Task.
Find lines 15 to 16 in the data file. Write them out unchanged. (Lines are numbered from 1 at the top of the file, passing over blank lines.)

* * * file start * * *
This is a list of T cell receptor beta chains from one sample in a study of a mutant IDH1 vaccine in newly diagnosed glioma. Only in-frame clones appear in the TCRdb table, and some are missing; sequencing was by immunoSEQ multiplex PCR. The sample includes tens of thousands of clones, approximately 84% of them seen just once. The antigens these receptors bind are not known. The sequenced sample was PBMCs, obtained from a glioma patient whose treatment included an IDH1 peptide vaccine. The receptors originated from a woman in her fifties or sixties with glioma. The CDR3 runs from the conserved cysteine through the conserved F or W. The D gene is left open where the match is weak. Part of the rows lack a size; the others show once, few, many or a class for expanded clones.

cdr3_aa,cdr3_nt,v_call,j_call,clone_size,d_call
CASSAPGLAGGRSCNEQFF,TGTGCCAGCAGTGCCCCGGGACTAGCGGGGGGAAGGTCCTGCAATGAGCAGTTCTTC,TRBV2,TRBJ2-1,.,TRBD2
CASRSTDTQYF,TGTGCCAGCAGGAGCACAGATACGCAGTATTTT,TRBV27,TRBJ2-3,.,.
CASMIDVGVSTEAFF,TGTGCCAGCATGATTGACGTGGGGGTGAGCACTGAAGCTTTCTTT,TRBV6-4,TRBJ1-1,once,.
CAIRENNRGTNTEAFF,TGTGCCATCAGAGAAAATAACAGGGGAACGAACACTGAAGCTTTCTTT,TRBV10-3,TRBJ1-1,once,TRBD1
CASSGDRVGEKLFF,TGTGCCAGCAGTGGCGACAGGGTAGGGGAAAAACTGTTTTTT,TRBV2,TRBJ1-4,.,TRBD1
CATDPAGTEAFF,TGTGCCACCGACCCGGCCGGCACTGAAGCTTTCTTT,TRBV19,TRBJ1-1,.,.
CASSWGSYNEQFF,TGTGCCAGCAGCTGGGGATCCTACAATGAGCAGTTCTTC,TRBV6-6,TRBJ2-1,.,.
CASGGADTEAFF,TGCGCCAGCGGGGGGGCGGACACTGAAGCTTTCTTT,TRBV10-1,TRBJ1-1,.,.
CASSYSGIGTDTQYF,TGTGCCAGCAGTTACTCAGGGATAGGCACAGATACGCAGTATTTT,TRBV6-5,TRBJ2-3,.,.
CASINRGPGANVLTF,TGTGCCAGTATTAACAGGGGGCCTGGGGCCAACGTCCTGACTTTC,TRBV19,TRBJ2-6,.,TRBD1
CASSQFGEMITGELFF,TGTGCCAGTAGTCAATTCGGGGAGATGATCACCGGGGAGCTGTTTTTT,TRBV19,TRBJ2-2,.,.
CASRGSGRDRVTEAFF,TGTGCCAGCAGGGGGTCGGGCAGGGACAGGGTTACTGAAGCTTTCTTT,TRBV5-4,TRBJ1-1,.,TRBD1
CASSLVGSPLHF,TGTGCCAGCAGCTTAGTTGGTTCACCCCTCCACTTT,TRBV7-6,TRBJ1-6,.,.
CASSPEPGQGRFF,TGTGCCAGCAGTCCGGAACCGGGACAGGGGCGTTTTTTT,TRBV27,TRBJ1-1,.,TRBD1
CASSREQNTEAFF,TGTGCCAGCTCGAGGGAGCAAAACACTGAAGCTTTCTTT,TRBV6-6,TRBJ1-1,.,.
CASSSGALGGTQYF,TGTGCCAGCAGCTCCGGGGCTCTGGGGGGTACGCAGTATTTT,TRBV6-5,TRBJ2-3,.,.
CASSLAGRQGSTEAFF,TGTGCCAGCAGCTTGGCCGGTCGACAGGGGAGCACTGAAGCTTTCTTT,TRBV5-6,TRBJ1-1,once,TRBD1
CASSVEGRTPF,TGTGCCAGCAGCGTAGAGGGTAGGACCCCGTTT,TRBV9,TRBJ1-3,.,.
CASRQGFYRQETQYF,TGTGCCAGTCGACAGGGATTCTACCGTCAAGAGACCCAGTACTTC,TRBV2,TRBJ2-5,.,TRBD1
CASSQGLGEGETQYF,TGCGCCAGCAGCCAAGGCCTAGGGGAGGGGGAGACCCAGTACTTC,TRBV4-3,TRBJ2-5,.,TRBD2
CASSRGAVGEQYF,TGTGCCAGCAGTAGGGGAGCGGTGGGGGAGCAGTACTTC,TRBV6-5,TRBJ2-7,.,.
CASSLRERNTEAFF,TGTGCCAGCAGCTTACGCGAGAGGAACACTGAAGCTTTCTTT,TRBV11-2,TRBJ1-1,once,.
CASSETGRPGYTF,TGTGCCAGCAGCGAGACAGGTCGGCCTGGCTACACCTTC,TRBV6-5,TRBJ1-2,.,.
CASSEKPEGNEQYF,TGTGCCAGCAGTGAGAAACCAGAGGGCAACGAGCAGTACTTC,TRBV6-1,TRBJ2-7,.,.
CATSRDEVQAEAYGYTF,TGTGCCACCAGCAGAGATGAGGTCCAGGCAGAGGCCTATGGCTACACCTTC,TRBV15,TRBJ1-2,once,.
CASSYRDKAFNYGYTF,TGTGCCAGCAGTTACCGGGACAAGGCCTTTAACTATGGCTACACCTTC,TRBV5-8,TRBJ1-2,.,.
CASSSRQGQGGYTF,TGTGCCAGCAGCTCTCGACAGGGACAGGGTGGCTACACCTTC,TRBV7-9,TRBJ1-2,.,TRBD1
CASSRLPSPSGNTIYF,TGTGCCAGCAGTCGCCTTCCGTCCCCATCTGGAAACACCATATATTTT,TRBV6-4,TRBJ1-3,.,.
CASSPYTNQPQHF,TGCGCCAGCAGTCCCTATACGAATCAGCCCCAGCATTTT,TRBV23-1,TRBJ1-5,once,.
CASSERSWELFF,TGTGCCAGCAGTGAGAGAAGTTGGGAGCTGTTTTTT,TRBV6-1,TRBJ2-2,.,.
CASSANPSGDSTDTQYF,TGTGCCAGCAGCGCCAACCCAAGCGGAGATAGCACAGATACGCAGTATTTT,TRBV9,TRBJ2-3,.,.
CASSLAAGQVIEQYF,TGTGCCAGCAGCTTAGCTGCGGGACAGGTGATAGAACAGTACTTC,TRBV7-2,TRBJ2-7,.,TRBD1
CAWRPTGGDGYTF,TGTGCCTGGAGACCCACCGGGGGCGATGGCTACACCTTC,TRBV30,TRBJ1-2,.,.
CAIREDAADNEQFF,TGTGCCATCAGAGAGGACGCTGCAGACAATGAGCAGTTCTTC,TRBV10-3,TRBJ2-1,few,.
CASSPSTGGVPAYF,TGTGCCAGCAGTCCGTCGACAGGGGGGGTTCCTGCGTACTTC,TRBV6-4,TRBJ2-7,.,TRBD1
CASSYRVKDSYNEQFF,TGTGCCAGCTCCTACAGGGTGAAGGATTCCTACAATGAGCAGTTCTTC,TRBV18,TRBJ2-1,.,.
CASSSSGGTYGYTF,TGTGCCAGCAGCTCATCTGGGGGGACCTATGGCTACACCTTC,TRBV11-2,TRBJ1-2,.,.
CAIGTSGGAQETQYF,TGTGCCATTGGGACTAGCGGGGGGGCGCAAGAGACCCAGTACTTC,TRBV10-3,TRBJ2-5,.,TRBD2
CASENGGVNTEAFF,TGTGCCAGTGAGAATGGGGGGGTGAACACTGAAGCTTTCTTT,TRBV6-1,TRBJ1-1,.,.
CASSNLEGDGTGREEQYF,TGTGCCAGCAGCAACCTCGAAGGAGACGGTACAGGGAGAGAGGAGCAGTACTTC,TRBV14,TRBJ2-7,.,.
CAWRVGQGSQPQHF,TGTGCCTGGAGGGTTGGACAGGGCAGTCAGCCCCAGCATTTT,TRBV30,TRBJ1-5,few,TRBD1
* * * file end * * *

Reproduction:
CASSLVGSPLHF,TGTGCCAGCAGCTTAGTTGGTTCACCCCTCCACTTT,TRBV7-6,TRBJ1-6,.,.
CASSPEPGQGRFF,TGTGCCAGCAGTCCGGAACCGGGACAGGGGCGTTTTTTT,TRBV27,TRBJ1-1,.,TRBD1